A severely anti-Israel academic has begun was could turn into a lengthy legal battle against the college that revoked his tenure offer.
Steven Salaita was scheduled to start a tenured position this fall at the University of Illinois’s American Indian Studies department, but then over the summer he made hundreds of bitterly anti-Israel tweets during the country’s incursion into the Gaza Strip. The tweets drew public attention and there was a widespread outcry against both Salaita and the university. In August, the school revoked Salaita’s tenure offer by having the board of trustees refuse to confirm his hire. Since then, Salaita has been jobless, as he resigned a previous post at Virginia Tech in order to prepare for his move to Illinois.
Now, Salaita is beginning a series of legal maneuverings with the end goal of forcing the school to hire him. Salaita’s first salvo, filed this week, does not directly challenge his firing, but instead accuses the University of violating Illinois’s Freedom of Information Act by illegally withholding documents from Salaita’s legal team.
Salaita’s lawyers have requested that the university turn over emails from certain school officials that contain keywords that may indicate ties to Salaita’s case, such as “Jewish” or “uncivil.” In particular, Salaita’s team is looking for emails that may indicate outside pressure from donors or politicians played a major role in the decision to rescind Salaita’s job offer.
The school has refused to turn them over, arguing the request is too broad and would be overly burdensome to accommodate. However, a government entity can only reject a FOIA request as too burdensome if the difficulty of publishing the documents outweighs the public benefit to be had from revealing them. The extensive national and even international interest in the case, Salaita argues, compels the university to grant his request. The school’s resistance, he says, is solely due to “bad faith.”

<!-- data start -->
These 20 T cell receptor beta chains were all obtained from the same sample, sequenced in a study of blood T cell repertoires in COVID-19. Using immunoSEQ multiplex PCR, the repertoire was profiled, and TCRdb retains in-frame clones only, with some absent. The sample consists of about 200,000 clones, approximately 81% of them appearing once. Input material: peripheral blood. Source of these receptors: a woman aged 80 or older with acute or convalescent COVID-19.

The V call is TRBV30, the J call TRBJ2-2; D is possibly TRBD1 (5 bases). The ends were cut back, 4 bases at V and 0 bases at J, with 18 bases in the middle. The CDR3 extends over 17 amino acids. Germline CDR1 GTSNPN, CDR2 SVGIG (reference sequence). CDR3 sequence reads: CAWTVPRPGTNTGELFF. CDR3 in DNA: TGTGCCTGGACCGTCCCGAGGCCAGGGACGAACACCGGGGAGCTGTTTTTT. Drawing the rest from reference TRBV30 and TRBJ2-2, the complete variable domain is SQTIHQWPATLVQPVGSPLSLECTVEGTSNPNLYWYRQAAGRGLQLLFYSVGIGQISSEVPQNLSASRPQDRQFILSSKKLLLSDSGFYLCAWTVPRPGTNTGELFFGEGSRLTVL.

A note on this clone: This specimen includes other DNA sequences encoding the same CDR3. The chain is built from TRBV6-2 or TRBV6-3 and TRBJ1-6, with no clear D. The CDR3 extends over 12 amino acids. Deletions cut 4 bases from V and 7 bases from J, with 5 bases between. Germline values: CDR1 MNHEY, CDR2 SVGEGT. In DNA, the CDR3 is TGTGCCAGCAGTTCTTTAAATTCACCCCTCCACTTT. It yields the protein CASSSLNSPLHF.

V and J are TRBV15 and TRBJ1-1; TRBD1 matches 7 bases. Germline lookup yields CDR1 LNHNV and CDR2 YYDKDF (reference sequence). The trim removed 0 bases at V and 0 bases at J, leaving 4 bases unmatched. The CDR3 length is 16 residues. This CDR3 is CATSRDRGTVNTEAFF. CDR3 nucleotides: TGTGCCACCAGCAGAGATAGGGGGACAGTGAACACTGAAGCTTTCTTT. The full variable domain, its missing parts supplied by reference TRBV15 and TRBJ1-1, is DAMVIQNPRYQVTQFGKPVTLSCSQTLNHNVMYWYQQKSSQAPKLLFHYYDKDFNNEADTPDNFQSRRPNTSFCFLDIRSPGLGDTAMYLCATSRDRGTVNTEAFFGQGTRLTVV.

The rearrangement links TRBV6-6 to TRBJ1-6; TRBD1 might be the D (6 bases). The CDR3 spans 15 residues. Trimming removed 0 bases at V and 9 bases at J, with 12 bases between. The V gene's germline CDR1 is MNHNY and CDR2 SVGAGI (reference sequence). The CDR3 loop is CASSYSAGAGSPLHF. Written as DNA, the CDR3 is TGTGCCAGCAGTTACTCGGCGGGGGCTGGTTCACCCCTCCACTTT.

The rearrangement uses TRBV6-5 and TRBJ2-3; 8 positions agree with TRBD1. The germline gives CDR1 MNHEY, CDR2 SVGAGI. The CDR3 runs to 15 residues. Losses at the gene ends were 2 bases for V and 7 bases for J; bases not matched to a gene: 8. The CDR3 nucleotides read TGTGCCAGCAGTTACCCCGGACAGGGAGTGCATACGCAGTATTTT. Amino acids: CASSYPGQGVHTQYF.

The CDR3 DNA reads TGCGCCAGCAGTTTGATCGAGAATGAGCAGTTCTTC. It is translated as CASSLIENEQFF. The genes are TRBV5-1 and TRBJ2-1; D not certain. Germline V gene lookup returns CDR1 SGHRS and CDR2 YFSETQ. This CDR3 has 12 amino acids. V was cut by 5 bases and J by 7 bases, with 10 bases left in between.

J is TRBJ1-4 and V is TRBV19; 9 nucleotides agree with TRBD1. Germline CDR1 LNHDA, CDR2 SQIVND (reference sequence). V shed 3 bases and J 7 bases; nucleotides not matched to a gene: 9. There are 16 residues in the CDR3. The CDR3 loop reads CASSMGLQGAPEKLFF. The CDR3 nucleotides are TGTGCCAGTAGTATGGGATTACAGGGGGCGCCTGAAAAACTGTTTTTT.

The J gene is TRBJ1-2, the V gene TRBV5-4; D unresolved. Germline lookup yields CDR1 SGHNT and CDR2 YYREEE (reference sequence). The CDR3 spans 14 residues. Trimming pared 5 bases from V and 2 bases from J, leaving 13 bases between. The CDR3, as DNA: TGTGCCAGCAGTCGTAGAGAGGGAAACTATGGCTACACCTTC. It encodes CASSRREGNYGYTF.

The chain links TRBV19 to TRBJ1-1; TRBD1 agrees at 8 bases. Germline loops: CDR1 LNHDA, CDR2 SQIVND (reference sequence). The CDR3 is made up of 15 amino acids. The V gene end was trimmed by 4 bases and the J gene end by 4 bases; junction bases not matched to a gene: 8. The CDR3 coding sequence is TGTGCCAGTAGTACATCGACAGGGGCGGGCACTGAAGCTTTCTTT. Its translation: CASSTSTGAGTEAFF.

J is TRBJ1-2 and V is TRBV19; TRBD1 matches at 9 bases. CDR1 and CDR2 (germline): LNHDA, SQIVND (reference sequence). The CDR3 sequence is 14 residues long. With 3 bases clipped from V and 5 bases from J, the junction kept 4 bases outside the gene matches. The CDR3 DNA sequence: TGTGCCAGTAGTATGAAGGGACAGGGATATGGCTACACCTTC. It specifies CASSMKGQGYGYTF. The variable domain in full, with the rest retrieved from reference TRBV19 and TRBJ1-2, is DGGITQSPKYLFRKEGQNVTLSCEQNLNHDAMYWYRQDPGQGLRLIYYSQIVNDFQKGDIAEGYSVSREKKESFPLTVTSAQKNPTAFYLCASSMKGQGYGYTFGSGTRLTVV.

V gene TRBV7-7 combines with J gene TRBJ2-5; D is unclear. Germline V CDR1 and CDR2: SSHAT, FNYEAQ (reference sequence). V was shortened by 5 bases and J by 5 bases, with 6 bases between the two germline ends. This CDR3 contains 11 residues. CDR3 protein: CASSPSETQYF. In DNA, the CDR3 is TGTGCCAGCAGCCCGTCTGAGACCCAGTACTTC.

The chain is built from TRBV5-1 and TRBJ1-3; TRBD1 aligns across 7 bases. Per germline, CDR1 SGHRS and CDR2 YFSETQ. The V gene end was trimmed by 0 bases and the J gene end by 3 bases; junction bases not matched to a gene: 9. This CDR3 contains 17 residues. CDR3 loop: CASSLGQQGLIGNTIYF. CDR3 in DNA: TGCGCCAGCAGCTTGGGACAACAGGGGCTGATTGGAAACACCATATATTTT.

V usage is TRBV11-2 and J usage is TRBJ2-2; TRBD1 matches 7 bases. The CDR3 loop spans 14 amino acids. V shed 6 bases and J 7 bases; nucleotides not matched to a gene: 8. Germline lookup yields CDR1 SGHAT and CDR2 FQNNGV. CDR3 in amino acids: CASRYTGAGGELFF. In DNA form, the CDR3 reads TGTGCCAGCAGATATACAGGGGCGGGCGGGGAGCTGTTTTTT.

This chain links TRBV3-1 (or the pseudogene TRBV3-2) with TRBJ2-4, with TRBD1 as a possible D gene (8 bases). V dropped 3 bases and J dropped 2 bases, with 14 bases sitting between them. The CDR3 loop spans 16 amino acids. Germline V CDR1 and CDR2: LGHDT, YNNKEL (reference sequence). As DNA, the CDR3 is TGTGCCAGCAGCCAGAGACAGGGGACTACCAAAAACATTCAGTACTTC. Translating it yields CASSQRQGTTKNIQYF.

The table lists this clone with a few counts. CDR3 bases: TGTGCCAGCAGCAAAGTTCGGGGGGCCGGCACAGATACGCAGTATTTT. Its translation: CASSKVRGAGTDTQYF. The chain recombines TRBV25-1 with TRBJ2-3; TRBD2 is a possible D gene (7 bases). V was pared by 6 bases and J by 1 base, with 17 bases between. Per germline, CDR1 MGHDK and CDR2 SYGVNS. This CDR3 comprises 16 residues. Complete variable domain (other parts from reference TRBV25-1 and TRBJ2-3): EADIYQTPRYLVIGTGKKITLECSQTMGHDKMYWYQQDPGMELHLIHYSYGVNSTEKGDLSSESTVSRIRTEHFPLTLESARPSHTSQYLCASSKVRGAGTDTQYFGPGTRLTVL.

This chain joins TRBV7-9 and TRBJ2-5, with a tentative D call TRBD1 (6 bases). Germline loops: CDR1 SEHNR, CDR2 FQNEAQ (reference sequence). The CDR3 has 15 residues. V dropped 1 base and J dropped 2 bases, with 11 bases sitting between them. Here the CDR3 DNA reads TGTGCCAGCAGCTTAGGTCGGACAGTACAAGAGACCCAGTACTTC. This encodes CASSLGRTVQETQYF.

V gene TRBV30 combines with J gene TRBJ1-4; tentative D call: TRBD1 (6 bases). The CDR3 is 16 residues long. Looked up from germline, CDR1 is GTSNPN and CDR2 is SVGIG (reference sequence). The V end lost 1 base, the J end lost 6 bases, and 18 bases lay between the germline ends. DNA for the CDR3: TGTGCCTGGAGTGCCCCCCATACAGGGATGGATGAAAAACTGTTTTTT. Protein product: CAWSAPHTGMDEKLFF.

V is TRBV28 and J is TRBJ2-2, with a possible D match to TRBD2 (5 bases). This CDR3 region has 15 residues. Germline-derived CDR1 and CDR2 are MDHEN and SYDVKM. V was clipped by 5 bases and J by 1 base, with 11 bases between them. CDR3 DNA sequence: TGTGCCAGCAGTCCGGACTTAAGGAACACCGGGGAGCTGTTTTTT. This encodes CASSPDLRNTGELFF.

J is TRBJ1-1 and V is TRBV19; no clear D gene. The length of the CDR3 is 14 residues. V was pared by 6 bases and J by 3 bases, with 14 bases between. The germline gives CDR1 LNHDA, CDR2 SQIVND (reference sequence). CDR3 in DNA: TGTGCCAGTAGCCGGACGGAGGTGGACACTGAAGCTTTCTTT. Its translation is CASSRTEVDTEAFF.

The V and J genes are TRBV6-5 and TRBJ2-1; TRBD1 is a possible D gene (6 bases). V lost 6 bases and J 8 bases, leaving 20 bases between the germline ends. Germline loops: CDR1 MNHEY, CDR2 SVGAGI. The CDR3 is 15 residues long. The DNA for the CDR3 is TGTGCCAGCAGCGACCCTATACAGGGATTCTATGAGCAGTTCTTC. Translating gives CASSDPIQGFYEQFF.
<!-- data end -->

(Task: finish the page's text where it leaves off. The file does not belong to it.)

Whether or not this legal challenge is successful, it will almost certainly prove just a prelude to a larger legal challenge that would seek to forcibly reinstate Salaita as a tenured professor. Salaita has claimed that while his tenure position was not officially confirmed, the university was already treating him as a de facto employee while regarding trustee confirmation as a mere formality. As such, he argues that his tweets over the summer should enjoy the protections afforded by tenure, which would prohibit the university from firing him over his political views.
Salaita’s case precipitated a crisis at the university and has also become something of a cause célèbre among academic freedom advocates. Sixteen of the school’s academic departments have passed motions of no confidence in the school’s leadership, while thousands of scholars at other universities have pledged to boycott the institution unless Salaita is reinstated.
The American Association of University Professors, one of the country’s largest trade organizations for professional academics, donated several thousand dollars to help Salaita with living expenses, and the organization has suggested that it may censure Illinois for violations of academic freedom, a condemnation it has never before brought against a large research university.
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